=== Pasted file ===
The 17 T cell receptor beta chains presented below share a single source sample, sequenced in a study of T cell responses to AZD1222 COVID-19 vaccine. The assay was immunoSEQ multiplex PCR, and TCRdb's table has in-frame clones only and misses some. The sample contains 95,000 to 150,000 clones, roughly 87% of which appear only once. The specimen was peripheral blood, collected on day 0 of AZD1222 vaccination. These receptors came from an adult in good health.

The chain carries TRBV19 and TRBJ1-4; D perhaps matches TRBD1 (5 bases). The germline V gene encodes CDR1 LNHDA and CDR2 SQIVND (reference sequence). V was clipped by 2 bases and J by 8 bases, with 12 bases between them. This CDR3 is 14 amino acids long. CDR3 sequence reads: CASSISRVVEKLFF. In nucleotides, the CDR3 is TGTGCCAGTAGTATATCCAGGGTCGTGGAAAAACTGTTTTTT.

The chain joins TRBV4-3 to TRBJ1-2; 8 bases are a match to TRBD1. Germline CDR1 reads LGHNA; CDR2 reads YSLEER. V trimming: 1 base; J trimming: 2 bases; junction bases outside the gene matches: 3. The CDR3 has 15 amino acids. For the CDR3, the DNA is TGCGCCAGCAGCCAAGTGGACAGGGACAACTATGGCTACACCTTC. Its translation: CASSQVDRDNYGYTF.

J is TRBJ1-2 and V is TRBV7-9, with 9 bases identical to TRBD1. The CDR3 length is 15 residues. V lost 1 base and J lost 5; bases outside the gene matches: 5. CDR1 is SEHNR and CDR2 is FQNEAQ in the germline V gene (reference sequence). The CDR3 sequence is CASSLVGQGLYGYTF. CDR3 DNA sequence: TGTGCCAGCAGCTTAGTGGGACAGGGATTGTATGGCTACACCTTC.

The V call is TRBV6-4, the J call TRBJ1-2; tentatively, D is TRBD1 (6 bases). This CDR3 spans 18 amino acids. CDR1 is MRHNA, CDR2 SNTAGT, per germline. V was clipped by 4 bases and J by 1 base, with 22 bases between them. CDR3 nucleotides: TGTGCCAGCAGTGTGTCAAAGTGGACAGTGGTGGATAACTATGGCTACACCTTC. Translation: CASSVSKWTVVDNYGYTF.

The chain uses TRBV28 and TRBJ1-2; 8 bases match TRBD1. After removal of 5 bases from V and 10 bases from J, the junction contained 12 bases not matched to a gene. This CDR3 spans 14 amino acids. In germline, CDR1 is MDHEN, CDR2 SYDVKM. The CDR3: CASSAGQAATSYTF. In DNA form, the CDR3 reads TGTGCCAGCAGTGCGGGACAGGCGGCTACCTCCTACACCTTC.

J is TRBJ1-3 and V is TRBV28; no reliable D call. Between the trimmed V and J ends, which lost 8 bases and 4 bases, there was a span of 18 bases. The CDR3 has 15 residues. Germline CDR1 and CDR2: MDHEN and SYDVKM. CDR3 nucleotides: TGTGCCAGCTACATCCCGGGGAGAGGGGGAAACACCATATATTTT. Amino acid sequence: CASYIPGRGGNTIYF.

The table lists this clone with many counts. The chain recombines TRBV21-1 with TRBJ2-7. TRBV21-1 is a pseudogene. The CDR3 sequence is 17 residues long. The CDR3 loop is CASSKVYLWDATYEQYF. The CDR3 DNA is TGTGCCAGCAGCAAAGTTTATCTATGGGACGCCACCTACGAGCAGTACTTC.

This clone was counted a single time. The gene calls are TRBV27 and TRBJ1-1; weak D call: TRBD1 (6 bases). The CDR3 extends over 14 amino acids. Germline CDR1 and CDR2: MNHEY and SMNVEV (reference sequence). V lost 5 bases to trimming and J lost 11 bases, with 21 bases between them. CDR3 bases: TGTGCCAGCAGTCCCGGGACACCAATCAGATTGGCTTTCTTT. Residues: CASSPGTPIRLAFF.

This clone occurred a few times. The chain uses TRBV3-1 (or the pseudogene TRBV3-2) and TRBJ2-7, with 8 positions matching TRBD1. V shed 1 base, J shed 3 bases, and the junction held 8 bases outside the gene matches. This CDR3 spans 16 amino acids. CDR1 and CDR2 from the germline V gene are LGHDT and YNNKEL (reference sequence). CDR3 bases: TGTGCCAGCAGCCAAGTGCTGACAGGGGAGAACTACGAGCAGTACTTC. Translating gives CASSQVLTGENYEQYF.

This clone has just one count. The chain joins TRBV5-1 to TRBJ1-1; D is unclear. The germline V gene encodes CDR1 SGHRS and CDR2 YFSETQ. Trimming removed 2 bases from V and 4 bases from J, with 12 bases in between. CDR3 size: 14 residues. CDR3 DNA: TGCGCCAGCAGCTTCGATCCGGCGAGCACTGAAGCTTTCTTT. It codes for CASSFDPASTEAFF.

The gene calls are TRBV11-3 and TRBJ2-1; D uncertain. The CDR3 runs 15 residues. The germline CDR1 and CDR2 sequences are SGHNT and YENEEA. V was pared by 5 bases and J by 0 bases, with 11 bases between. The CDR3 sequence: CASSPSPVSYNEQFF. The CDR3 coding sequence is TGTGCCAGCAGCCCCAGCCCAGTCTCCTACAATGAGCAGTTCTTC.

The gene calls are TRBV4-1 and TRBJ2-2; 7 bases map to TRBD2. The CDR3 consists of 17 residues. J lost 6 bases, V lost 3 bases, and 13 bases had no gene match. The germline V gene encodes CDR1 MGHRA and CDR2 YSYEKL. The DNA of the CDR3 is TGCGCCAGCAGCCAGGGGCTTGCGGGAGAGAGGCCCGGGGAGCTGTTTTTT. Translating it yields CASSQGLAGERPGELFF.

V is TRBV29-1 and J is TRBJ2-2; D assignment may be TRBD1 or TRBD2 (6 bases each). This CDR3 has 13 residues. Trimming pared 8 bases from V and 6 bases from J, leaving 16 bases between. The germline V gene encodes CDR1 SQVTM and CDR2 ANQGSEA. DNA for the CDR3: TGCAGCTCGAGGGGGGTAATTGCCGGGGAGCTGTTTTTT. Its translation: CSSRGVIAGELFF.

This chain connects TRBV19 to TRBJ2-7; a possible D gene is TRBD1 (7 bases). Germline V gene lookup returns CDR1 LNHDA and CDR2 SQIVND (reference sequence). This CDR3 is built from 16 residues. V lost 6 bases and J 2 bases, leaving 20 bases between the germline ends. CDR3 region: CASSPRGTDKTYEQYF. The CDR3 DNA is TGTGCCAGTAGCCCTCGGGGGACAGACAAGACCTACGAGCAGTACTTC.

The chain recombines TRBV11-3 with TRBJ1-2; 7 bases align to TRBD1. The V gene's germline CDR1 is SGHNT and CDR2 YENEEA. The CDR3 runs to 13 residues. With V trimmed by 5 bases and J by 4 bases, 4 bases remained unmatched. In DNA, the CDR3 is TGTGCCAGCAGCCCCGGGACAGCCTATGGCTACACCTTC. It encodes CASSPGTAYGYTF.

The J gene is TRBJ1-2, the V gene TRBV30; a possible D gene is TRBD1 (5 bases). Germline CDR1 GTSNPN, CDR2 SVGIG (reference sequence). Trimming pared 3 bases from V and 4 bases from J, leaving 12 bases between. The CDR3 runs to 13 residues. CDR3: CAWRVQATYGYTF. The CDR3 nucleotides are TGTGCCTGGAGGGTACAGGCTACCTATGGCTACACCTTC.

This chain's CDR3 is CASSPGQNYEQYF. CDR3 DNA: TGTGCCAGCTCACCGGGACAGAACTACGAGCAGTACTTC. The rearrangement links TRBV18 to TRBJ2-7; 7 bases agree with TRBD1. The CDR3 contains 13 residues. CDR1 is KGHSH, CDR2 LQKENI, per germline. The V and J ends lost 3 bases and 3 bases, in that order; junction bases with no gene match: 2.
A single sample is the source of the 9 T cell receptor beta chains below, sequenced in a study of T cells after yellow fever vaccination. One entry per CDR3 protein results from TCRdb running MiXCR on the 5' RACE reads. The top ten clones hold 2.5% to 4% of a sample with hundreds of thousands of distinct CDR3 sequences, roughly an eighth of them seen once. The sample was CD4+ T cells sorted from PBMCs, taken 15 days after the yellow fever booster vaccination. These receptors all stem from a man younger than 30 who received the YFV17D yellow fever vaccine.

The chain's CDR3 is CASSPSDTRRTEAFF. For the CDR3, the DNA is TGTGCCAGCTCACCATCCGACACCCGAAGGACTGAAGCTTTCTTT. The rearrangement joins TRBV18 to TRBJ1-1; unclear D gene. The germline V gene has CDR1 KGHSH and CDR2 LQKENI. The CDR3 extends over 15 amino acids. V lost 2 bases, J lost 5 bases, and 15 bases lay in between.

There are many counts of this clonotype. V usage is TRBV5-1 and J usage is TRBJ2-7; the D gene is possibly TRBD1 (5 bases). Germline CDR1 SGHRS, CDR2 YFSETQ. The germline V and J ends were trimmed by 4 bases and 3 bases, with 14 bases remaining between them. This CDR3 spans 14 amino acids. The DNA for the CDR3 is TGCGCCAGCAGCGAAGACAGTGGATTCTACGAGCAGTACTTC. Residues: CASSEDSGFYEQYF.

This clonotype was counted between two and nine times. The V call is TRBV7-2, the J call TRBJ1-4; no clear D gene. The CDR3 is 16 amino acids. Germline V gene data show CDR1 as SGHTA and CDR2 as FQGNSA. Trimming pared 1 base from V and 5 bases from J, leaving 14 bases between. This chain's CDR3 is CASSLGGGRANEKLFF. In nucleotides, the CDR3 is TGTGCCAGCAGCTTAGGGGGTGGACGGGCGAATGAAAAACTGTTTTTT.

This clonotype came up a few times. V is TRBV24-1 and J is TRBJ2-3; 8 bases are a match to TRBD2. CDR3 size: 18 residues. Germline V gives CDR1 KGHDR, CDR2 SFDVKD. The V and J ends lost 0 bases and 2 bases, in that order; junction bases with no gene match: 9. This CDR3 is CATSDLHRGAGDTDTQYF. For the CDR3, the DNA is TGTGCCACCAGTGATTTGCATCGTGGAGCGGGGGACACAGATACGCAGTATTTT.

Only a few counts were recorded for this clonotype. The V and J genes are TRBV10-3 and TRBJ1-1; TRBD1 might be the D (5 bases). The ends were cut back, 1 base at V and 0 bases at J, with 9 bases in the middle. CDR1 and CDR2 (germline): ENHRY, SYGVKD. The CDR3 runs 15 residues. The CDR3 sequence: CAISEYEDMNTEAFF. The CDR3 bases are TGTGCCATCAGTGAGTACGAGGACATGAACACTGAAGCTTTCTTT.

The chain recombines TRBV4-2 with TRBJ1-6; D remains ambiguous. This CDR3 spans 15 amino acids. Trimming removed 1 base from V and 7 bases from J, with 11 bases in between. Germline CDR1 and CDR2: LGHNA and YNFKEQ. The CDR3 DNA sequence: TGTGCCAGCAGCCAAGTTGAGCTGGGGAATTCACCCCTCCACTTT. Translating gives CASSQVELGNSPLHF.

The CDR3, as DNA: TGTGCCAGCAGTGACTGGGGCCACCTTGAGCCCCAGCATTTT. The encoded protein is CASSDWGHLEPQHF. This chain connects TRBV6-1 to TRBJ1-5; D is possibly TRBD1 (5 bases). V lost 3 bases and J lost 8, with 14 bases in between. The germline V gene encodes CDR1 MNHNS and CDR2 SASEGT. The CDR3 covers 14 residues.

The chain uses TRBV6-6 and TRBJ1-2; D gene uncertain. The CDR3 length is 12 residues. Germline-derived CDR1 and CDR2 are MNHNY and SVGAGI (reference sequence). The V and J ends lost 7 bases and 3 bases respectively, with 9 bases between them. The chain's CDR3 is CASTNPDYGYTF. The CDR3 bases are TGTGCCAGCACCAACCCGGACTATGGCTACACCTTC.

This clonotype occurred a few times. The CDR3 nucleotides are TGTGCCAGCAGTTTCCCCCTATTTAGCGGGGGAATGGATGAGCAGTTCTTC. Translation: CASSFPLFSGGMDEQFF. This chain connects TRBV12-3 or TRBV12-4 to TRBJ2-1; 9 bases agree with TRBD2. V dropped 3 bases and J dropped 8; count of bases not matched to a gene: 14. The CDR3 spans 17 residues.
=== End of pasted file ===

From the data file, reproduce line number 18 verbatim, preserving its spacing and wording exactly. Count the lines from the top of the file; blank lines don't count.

This chain's CDR3 is CASSPGQNYEQYF. CDR3 DNA: TGTGCCAGCTCACCGGGACAGAACTACGAGCAGTACTTC. The rearrangement links TRBV18 to TRBJ2-7; 7 bases agree with TRBD1. The CDR3 contains 13 residues. CDR1 is KGHSH, CDR2 LQKENI, per germline. The V and J ends lost 3 bases and 3 bases, in that order; junction bases with no gene match: 2.